How To Be A Better Problem Solver
Want to learn How To Be A Better Problem Solver? Follow these five helpful lessons for further guidance.
As humans, we are prone to many different unhealthy stimulants during our day. It might be as simple as a wrong coffee at your favourite spot or as major as losing a job. For the majority, we can move on from the moment. However, there are other moments that cannot be let go. Not because it has happened once, but because it has become a pattern.
As Karl Popper, who was a 20th century philosopher of science, once quoted, “All life is problem solving.”
Let us look at some different ways to combat the same outcome over the course of the problem:
Take a break
If you simply can not have a calm discussion with someone, this is the time to get some air. Go to another room, or have a walk outside. By removing yourself from the situation, this allows your brain to process the argument and figure out a different approach. If you know that the person will not back down, simply end the conversation till later.
Engineering professor Barbara Oakley quoted to the Mother Jones newspaper, “When you are focusing, you are blocking your access to the diffuse mode. The diffuse mode, it turns out, is what you often need to be able to solve an exceedingly difficult, new problem.”
Keep a journal
If the problem is more serious, try writing down the issue. Often, our brains have a hard time sorting through the feelings before even tackling the solution. Write down the why, what, when, etc. Add to each subtitle with more sensible ideas. Much like an outline you do for an essay in school. Get it all out on paper first. Then, go back and read each entry. Does it make sense? Does it seem like a better approach to ending the problem?
Author Natalie Goldberg quoted, “Whether you’re keeping a journal or writing as a meditation, it’s the same thing. What’s important is you’re having a relationship with your mind.”
Sleep on it
Some problems can not be solved in one day. By keeping yourself up worrying about it, not only is bad for your physical health but worse for your mental health. The National Institutes of Health estimates that up to 30 percent of the general population complain of sleep disruption. Compound that with an unresolved issue, and now you have not only the task of resolving the matter in question but your own poor health to deal with.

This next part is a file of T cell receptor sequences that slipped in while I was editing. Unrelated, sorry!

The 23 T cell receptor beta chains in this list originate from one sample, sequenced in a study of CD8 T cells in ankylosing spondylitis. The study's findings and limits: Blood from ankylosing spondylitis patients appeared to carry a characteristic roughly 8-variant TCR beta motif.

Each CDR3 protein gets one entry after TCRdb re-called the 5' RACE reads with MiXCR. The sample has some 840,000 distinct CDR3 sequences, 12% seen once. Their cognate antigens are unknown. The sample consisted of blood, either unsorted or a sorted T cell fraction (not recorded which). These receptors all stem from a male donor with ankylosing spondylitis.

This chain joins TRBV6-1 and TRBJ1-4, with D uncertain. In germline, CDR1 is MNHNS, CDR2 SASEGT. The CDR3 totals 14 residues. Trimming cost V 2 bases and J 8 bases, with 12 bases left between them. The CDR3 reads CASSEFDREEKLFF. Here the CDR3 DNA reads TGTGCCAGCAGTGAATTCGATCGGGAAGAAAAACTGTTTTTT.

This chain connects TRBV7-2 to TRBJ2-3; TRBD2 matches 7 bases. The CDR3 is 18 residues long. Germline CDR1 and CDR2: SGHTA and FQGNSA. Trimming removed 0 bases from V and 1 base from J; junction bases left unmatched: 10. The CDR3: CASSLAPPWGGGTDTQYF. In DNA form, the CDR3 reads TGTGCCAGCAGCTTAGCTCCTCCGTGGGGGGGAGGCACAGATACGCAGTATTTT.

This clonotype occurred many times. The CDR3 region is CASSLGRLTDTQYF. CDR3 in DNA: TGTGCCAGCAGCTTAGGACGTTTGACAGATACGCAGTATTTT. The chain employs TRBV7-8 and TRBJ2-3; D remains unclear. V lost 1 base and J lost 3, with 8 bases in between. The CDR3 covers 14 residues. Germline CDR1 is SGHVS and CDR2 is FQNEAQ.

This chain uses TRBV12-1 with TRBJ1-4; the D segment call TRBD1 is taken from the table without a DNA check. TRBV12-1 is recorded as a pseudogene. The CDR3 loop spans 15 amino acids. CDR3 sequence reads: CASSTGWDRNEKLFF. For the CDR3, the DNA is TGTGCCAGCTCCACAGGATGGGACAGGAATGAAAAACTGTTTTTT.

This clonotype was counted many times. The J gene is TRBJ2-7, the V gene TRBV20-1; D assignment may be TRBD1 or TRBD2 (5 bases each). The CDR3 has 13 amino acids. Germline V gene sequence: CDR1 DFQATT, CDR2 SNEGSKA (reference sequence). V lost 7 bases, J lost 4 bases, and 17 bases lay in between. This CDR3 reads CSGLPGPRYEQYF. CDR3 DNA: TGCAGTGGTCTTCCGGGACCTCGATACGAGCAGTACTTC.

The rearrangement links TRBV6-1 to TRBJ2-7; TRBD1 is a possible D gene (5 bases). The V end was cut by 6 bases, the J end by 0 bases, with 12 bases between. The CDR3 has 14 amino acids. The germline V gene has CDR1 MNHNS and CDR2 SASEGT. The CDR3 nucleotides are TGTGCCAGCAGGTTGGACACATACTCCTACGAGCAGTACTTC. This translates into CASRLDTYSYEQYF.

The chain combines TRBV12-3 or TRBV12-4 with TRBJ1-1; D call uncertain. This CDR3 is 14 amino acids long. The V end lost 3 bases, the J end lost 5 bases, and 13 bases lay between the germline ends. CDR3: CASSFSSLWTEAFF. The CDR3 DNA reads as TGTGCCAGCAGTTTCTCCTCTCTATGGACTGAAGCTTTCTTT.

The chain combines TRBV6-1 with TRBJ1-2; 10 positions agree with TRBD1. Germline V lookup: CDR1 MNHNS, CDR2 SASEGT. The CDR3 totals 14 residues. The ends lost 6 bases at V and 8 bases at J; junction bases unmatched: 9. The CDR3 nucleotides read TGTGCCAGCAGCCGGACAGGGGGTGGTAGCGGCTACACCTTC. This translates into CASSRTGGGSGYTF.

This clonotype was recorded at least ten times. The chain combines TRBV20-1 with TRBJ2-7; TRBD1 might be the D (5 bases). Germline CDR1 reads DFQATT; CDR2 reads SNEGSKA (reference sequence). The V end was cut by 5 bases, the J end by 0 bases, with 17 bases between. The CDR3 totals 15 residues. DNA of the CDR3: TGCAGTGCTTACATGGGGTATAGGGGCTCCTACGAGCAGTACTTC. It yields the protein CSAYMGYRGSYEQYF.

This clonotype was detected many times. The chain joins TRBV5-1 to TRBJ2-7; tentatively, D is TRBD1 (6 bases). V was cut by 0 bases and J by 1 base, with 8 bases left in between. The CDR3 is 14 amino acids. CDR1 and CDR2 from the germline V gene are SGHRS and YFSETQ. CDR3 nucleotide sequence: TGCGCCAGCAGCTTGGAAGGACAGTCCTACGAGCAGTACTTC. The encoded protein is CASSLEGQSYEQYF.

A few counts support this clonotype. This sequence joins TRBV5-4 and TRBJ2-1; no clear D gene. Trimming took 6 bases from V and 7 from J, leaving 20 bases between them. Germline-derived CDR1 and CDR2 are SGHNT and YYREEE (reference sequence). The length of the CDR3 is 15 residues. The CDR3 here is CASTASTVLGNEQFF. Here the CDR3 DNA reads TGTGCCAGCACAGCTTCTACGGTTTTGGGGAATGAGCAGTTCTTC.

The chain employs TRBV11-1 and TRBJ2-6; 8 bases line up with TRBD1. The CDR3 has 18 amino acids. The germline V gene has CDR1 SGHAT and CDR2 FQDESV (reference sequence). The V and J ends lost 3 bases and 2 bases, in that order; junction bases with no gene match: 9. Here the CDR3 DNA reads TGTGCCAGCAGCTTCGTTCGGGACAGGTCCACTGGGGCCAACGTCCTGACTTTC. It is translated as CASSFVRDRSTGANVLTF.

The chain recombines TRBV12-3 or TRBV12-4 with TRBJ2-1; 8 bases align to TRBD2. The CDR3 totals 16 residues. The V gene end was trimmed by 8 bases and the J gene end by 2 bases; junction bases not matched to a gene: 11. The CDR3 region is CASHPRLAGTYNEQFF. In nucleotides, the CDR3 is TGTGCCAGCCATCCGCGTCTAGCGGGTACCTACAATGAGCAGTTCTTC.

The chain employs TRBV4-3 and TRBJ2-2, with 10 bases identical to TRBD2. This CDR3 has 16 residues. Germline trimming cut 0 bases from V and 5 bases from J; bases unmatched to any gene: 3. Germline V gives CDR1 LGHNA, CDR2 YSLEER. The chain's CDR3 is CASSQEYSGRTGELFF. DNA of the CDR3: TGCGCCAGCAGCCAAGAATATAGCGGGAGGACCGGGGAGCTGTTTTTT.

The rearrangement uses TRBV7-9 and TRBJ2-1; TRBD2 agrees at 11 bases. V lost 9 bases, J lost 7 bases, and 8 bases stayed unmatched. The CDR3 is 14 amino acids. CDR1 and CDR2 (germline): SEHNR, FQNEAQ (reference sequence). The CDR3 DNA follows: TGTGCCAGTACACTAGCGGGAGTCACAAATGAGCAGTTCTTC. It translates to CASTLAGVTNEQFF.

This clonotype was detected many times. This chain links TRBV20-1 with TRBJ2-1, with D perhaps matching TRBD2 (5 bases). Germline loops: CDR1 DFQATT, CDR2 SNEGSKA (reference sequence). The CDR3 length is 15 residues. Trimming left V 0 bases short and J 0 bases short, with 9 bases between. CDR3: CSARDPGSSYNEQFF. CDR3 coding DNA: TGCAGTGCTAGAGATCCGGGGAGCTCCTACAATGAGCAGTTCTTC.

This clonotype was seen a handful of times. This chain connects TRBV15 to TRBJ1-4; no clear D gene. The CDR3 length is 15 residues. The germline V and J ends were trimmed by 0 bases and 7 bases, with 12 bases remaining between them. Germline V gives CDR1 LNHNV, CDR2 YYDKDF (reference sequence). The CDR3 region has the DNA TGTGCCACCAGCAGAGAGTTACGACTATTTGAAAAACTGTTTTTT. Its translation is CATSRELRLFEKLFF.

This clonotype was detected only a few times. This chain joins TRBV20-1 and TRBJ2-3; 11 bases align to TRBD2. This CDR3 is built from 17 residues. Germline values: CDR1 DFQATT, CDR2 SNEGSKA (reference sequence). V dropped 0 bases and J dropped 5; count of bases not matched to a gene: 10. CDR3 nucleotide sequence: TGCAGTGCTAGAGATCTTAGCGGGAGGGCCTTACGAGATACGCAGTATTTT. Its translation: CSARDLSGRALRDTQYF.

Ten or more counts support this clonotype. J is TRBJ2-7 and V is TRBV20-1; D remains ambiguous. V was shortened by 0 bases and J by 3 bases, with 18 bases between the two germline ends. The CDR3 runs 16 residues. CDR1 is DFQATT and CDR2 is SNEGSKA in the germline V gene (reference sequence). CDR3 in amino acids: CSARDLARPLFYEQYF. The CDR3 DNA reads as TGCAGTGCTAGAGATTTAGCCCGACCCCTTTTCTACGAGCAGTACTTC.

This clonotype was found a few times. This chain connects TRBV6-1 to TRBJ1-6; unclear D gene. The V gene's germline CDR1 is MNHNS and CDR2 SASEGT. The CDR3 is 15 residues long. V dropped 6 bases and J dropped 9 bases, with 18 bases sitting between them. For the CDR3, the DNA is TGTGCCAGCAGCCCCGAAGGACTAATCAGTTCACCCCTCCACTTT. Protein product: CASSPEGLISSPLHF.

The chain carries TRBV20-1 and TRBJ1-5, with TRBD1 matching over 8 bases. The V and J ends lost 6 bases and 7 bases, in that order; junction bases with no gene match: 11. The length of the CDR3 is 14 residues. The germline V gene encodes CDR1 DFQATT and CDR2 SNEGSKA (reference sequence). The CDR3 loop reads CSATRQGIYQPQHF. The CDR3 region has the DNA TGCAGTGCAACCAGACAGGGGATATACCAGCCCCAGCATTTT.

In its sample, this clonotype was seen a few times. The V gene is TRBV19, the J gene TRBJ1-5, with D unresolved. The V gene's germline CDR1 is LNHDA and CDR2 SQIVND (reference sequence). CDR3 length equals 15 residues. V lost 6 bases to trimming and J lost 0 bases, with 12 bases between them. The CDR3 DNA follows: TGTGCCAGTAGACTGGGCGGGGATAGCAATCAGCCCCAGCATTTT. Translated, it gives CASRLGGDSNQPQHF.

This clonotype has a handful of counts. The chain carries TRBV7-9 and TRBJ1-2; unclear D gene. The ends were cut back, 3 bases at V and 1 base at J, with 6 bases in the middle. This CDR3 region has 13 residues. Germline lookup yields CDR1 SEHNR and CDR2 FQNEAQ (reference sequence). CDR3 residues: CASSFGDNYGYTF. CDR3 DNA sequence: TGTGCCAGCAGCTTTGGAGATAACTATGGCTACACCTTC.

Have a chat
If the problem is not resolved and your feeling overwhelmed, sometimes voicing the problem is therapeutic. Call a friend, family, spouse, etc. Someone that is close to you that has some understanding of your personality.
When we are emotional, it is hard to see our own behaviours. By having a “third-party” hear the problem, it gives us that moment to release that anger or sadness and re-focus on the base of the problem more rationally.
Tackle it head on
This is the moment that your feeling strong enough emotionally to solve the problem. This might look like, talking to the person that you feel has wronged you or getting up everyday to find that new job because you must pay the bills. When we push ourselves to resolve the hurdle that is holding you back, we are rewarded with feelings of satisfaction and less anxiety.
As Albert Einstein eloquently summed it up, “We can not solve our problems with same level of thinking that created them.” By practicing and utilizing these tips will not only assure a more easily solved conclusion, but your mental health will thank you, making everyone feel better. So if you were wondering how to be a better problem solver, hopefully we have given you a few clues!